HOME   >   News & Events  >  News List

IR Thermography for QA and Product Safety in Cooked and Frozen Food Field



IR thermography is first and foremost a quality assurance (QA) tool. Controlling the quality and safety of cooked and frozen meat products is an excellent use of this technology. A permanently mounted IR camera can record the temperature of, for example, chicken tenders as they exit a continuous conveyor oven (Figure 2). The objective is to make sure they are done enough (reach the right temperature), but not over-cooked and dried out.


Digital photo (left) and IR thermogram (right) of a chicken tender oven conveyor line.


Note the temperature scale in the thermogram of Figure 2. It shows that the chicken tenders just exiting the oven are at a temperature of about 150°F. (Camera firmware allows the creation of temperature scales with more intermediate divisions if desired.) Temperatures below 140°F pose safety risks from e-Coli and other harmful bacteria that may not have been killed. While higher temperatures provide a margin of safety, going above 170°F can dry out the product, degrading its texture, aroma, and taste. Reduced moisture content also represents yield loss on a weight basis.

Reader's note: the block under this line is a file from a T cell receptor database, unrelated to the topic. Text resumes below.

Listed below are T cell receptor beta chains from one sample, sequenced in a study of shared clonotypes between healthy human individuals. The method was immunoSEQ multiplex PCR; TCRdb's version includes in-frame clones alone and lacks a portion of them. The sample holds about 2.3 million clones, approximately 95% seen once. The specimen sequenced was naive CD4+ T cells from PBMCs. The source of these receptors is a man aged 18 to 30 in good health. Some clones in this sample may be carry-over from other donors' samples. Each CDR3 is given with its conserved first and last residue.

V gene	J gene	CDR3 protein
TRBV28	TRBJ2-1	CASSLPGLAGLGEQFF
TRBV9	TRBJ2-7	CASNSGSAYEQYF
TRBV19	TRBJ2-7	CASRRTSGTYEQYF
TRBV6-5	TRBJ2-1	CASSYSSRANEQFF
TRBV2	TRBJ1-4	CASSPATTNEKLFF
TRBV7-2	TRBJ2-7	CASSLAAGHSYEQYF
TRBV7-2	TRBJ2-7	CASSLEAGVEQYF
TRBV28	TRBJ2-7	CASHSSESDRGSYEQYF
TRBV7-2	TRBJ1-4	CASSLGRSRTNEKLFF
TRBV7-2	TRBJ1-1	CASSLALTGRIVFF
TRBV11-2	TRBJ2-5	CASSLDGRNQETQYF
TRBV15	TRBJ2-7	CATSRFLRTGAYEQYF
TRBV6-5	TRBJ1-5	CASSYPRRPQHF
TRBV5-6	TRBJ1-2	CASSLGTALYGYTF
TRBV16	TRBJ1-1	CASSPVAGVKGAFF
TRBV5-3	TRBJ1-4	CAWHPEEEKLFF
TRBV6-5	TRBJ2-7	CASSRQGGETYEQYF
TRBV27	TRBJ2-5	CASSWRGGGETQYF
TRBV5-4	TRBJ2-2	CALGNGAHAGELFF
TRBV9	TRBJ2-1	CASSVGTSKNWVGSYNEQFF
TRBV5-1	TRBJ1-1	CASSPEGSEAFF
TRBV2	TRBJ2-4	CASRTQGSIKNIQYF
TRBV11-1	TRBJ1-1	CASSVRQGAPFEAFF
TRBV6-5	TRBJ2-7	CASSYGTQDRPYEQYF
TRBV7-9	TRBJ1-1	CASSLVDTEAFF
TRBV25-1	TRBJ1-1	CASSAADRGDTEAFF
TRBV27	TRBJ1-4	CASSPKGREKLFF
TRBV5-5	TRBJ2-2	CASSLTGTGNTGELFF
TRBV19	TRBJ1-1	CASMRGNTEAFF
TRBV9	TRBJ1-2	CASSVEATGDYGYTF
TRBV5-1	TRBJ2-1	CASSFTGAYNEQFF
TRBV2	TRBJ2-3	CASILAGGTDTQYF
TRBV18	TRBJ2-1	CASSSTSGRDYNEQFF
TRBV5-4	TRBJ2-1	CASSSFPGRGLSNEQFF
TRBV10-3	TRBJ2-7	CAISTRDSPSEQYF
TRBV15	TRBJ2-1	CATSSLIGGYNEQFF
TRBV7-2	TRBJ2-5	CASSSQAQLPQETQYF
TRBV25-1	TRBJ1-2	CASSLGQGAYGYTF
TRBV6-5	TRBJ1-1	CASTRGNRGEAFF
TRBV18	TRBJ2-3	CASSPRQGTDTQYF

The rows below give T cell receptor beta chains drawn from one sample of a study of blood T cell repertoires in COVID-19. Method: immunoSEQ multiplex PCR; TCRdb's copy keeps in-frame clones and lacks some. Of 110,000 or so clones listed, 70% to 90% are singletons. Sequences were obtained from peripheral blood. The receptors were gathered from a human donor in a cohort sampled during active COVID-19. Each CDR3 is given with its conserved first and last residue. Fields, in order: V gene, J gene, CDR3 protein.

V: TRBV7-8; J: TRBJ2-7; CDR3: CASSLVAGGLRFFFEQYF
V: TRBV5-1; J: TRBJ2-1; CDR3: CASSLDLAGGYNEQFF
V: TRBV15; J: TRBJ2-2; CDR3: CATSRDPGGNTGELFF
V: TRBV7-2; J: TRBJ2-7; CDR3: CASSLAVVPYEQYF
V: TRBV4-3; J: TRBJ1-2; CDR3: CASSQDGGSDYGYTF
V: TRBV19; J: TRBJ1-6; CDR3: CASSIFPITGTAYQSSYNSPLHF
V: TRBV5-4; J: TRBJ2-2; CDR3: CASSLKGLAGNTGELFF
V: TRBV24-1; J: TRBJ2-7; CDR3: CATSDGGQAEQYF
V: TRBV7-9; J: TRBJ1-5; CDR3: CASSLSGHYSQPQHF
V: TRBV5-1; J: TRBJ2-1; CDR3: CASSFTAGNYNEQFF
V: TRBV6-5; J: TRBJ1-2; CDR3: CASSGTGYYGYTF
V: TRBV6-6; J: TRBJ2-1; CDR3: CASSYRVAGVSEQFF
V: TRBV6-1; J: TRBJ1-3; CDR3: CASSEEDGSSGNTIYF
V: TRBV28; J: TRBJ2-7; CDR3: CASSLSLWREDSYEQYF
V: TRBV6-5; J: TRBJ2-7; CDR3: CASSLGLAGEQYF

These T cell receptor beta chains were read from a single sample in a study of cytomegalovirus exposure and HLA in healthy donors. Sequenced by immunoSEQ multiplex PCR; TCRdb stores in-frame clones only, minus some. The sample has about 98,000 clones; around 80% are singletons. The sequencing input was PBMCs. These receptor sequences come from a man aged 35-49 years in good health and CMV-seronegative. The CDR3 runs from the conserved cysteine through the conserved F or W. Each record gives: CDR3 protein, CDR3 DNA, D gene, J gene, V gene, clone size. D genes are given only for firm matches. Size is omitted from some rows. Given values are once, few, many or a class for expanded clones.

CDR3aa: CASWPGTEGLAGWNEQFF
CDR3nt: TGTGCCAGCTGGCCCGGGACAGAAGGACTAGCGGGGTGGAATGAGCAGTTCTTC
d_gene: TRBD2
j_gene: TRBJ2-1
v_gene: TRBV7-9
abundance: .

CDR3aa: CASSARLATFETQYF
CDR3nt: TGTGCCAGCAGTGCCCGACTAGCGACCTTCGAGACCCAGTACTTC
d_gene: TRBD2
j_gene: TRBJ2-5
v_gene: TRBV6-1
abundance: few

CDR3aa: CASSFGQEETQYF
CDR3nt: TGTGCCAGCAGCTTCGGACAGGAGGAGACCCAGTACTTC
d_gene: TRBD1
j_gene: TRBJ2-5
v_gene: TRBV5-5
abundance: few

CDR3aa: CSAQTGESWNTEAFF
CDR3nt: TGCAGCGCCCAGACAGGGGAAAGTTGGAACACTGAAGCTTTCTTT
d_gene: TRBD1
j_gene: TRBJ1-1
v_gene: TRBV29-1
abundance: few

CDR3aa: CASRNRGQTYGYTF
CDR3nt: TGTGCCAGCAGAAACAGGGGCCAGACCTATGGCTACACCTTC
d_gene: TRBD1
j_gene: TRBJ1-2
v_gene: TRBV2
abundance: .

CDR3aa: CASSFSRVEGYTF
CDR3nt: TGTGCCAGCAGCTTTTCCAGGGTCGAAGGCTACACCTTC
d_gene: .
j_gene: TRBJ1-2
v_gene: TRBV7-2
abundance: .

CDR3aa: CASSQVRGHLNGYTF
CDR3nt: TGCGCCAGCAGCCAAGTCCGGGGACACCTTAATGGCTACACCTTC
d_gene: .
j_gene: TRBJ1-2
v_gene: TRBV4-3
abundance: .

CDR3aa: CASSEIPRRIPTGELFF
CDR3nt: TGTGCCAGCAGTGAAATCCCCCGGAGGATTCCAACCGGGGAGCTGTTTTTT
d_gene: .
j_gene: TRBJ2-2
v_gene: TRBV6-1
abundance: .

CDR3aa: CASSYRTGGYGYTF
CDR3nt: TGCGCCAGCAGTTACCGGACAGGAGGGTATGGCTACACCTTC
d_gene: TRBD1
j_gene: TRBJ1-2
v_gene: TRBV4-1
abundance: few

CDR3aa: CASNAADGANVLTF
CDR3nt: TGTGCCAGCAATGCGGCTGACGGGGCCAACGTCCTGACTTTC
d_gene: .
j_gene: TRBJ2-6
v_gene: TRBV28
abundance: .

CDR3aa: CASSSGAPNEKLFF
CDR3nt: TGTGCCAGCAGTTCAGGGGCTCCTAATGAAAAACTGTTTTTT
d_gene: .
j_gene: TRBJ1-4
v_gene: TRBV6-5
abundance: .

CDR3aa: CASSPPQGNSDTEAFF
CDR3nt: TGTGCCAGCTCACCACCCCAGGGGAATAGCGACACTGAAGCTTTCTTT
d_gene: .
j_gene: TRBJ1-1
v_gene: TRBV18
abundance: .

Considerable research has been conducted to correlate surface temperatures obtained through thermographic measurements with product core temperatures taken with thermocouples or other contact sensors [1]. For example, a Georgia Tech Research Institute (GTRI) Agricultural Technology Research Program study [2] found that the core temperature relative to the surface temperature of cooked chicken products depends on a number of factors. These include whether or not the chicken pieces have been breaded, how heavy that coating is, and whether the coating has been ruptured.


In addition, there is the possibility that some of the pieces may have been colder than others when they went into the oven, or may have gotten partially covered by another piece during handling or on the conveyor. In any case, pieces that come out of the oven with a temperature below or above the levels set in IR camera firmware will cause an alarm output to be triggered. This will also show up on a video or PC monitor so an operator can remove bad pieces from the conveyor.